3 the practicability and whether the recovery plan is capable of becoming an urban safety plan after applying the lesson regarding vulnerability from the earthquake. The targeted areas contained less than 4% of the urban area receiving a large amount of national government funding. On the other hand, the remaining urban areas received little government support, and had to work out independent neighborhood rebuilding efforts without recovery direction from the local government. Hence, it can be said that Kobe recovery was constrained by the existing urban planning project, such as the Land Readjustment Project and Urban Redevelopment Project. The former is a major project applied after the Kanto Earthquake (1923) and World War II (1945) recovery, and is limited as it does not allow for locally owned recovery planning and implementation. In regard to this point, Murosaki (1998) 4) has pointed out that, It is important to pursue the ideal recovery by seeking the weakness and the deficiency of a city, and think of what we could provide to the next generation in terms of urban disaster reduction and a new model for civic society. Thus, it is important to consider the safety element, the continuity of the local context, and the expansivity to purse a more livable and sustainable urban society. 2.2 Linking individual recovery with urban and neighborhood level physical recovery The second point is how a city and local communities can be linked to individual recovery, which represents housing and social recovery to urban and neighborhood level physical recovery. It is hard to claim that a city has achieved urban recovery from a disaster when only the utility and infrastructure have been restored without living and housing recovery for people who suffer from disaster. A city is built upon local living environments, which involve people and their daily activities. Campanella (2006) has noted that the human social fabric is as integral to recovery as the physical structure, and repairing this fabric is the biggest challenge New Orleans is currently facing. 5) Mano (2006), who assisted the neighborhood-based recovery planning in Kobe, has pointed out that, We need a rebuilding scenario developed from the individual s feasibility of recovery, which needs to be not only from a citywide level, but also from a local level to restore urban functions. 6) However, the urban planning project to ensure urban safety after the Great Hanshin Earthquake was limited to physical improvements, and did not focus on social recovery, which consists of housing recovery, restoration of the community network, and jobs, variety of elements. The Tokyo metropolitan government has prepared a booklet entitled, Manual to Recover from an Earthquake (2003), which is based on lessons learned from the Great Hanshin Earthquake, and this manual notes the importance of social recovery and that government sector must prepare multiple options for individual recovery. Moreover, this manual ranks social recovery as high priority in the infrastructure recovery plan. This is a great advancement since Great Hanshin Earthquake, but this manual lacks a planning technique, framework, and effective program to promote social recovery through cooperation with physical recovery. One reason for this discrepancy is that the Japanese government support to rebuild housing mainly consists of direct housing provisions as public housing for people who lost their homes, and not for assistance or compensation for individual housing reconstruction. Thus, it is difficult to sustain a local community network and promote community-based rebuilding. 3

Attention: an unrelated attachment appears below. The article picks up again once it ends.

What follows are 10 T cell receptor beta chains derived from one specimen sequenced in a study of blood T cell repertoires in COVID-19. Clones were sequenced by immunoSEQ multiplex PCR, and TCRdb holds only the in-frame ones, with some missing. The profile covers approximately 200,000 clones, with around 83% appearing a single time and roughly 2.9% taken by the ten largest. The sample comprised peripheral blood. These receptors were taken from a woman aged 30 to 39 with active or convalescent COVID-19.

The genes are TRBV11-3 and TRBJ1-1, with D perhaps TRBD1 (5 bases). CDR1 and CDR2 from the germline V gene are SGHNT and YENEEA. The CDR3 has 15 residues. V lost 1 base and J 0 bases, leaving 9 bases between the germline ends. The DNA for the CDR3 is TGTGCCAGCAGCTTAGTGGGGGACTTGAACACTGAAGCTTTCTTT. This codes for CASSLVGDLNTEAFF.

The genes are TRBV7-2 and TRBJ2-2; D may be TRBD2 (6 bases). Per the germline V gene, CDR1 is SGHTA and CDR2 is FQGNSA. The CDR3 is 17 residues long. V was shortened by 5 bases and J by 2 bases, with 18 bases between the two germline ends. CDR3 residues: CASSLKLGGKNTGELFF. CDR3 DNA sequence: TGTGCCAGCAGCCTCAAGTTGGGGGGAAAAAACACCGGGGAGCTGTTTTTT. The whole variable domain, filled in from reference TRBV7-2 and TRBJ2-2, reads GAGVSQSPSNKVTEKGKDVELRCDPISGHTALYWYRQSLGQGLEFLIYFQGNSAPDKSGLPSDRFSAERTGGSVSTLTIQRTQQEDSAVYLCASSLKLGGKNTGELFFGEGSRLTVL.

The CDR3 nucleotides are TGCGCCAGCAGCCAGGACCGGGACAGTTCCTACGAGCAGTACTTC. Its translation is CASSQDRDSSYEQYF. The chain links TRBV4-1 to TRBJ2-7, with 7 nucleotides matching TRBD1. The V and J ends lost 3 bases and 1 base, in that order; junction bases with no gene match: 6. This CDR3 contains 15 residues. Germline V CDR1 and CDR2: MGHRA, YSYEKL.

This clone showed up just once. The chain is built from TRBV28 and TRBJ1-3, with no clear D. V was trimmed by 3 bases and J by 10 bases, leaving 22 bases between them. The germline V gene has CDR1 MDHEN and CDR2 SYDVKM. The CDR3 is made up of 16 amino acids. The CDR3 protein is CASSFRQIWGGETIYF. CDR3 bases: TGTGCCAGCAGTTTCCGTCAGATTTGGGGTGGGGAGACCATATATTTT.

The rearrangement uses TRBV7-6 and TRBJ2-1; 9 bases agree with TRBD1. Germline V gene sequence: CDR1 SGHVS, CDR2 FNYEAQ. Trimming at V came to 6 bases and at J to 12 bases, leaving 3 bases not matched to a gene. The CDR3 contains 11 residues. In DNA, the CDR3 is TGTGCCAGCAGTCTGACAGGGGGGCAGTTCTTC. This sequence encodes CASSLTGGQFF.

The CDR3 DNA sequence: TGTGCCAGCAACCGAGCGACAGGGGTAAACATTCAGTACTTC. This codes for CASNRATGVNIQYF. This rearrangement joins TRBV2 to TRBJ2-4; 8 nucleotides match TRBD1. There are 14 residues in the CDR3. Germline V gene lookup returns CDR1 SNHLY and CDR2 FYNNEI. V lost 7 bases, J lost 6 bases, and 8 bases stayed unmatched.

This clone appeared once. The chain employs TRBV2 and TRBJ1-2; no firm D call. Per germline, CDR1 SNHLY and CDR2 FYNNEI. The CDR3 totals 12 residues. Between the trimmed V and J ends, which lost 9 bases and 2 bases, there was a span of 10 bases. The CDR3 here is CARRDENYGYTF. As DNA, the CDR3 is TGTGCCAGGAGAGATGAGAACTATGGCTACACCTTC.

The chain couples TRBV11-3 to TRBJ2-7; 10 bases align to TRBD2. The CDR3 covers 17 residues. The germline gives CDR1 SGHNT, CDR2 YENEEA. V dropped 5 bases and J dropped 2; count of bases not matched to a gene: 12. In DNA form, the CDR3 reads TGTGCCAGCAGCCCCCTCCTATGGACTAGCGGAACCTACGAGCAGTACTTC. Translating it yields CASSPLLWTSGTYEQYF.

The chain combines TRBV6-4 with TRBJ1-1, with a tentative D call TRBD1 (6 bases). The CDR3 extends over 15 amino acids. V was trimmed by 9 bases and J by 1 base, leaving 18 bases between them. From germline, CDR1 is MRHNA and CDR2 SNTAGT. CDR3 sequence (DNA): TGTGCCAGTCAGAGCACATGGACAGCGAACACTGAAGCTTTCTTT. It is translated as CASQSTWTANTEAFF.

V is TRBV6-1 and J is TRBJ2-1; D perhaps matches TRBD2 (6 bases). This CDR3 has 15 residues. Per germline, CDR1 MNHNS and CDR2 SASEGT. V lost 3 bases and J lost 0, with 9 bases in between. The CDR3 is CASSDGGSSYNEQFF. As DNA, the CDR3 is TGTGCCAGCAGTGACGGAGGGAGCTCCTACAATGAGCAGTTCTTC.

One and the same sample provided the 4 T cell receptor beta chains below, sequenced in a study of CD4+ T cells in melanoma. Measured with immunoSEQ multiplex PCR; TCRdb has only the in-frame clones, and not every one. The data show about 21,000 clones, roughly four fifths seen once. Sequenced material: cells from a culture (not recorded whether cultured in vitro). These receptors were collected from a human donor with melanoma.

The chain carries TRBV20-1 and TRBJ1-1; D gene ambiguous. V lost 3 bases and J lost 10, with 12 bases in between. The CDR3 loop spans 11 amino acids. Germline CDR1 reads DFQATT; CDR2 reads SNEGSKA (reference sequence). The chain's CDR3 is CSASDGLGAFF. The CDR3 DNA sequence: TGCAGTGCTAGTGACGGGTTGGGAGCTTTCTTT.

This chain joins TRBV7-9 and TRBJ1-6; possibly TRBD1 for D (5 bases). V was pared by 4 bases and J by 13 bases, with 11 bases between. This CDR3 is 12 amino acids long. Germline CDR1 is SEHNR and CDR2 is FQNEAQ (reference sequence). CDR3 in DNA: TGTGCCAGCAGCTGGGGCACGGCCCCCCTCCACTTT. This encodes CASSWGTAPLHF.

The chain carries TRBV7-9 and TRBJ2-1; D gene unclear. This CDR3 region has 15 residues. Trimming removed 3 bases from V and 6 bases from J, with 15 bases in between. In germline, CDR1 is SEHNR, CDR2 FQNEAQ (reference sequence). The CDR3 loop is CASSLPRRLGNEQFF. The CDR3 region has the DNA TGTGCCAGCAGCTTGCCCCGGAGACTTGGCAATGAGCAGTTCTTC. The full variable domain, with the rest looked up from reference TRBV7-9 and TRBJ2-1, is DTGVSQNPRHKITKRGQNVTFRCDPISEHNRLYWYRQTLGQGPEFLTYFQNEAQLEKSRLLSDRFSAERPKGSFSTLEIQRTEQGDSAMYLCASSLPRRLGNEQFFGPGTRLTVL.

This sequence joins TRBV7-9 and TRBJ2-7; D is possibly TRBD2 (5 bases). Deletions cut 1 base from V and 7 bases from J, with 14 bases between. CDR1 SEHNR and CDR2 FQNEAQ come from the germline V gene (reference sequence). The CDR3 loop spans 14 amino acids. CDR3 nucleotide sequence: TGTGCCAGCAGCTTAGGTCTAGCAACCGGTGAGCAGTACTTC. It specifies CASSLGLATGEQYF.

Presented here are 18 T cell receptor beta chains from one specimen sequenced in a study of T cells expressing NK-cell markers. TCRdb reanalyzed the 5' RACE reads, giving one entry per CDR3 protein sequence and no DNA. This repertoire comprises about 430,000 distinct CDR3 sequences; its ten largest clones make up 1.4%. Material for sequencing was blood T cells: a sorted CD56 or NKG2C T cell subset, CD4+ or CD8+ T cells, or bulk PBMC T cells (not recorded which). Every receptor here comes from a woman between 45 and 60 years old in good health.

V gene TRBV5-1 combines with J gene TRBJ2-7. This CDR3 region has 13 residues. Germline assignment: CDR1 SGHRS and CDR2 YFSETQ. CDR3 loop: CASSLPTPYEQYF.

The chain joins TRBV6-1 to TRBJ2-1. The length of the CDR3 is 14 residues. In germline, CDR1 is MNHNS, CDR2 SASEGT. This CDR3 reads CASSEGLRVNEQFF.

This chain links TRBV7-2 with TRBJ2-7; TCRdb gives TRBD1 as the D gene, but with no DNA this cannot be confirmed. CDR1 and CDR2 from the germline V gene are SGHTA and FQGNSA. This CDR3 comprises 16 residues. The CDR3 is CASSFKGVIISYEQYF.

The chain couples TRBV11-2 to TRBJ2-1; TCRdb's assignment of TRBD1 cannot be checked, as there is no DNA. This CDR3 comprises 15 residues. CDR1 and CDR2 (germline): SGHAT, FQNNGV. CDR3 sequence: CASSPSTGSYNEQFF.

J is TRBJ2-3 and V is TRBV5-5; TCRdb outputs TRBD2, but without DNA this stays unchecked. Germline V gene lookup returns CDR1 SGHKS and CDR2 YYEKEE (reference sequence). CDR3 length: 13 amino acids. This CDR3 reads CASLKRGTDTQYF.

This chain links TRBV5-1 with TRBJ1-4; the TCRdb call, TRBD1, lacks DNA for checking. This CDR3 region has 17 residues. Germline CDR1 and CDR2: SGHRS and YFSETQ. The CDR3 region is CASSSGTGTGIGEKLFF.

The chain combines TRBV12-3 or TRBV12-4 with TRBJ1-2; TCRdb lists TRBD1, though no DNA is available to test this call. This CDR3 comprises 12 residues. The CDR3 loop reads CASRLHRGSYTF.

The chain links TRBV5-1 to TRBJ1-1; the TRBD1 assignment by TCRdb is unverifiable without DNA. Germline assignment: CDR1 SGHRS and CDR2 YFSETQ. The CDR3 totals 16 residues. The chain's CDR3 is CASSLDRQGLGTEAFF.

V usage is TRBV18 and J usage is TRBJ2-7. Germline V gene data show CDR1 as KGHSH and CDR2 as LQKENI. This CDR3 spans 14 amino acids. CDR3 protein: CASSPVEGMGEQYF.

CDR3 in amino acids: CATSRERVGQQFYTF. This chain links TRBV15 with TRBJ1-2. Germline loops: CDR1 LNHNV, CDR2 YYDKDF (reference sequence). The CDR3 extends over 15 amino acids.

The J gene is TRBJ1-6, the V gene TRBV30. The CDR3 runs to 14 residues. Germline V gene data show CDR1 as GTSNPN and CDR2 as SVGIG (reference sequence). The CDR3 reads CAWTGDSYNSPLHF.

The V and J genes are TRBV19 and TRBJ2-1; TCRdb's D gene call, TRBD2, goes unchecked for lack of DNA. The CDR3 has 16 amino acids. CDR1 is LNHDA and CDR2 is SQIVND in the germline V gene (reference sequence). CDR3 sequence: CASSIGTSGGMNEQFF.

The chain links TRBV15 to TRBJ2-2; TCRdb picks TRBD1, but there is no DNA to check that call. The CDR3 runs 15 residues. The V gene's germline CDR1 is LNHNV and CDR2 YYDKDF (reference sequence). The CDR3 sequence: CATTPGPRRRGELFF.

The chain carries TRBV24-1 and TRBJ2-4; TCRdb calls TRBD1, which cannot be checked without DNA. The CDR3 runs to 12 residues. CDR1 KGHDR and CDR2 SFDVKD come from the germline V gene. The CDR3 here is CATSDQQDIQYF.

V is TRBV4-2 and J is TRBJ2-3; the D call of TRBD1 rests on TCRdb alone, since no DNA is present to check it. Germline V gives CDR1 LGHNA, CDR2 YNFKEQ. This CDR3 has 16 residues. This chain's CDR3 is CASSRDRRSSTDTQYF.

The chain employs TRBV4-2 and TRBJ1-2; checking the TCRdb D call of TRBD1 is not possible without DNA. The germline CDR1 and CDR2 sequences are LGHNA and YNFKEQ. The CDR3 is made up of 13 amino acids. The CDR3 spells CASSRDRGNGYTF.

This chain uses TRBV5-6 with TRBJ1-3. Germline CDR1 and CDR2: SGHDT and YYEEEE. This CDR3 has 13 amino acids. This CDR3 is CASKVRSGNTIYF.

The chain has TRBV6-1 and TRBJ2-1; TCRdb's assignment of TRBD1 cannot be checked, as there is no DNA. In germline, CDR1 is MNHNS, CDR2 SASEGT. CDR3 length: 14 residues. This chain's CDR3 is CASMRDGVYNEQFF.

4 2.3 Citizen participation The third point is how citizens participate in the recovery planning process. After Great Hanshin Earthquake, the City of Kobe government called for a moratorium on building and rebuilding, and then selected targeted development areas within two months with little citizen participation. This policy led to intense resistance from the citizens, and numerous research papers have noted the lack of participation from citizens. In response, the City of Kobe government developed a two stage urban planning process, which stated that local governments are to set the urban structure and local communities should be involved in neighborhood-level rebuilding planning, but would be assisted by local architects and planners who are paid by the government. Although this two stage urban planning process involves citizen participation on paper, the selection of targeted areas and the planning approach to use the Land Readjustment Project and Urban Development projects has not changed. Maki (2006) has pointed out that Community participation in Kobe was limited to local level rebuilding planning, and did not encompass a citywide planning vision and goals for recovery 7). However, positive aspects include that more than hundred neighborhood community rebuilding committees were established, and as Sato (2006) has documented, a wide variety of community rebuilding practices and techniques in collaboration with local governments and professionals have been produced 8). 2.4 Planners' leading role The last point is the role that planners play to achieve a more livable and safer community coordinated with individual recovery. In Kobe, local government provided technical assistance fees for architectural and planning consultants, who helped assist community level rebuilding activities initiated by citizens. In particular, during the long-term recovery process from the Great Hanshin Earthquake, the planners roles became facilitators and coordinators for consensus building according to the local rebuilding plan. Planners did not propose a citywide future vision or urban design for rebuilding to the local government or the citizens. However, Murosaki (1998) has indicated that this technical input for rebuilding planning is essential in order to purse ideal recovery. It is important for planners not only to assist with individuals desires to return to their normal lives, including living and housing recovery, but also to seek long term and broad based recovery. 3. Process and background of post-disaster rebuilding planning after Hurricane Katrina 3.1 Planning for post-disaster rebuilding in New Orleans five citywide recovery planning schemes The Unified New Orleans Plan, the formal name Citywide Strategic Recovery and Rebuilding Plan, was not finalized and reviewed by City and State governments until March In Kobe, the recovery project areas were selected within two months, and the Kobe recovery plan was released after six months. Why did it take New Orleans more than a year and half to develop a recovery plan? In the nearly two years following Hurricane Katrina, New Orleans has had four citywide recovery planning schemes: ESF-14, Bring New Orleans Back Commission, City Council, and the Unified New Orleans Plan. Although ESF-14 was FEMA s latest attempt to engage in recovery planning, it had never 4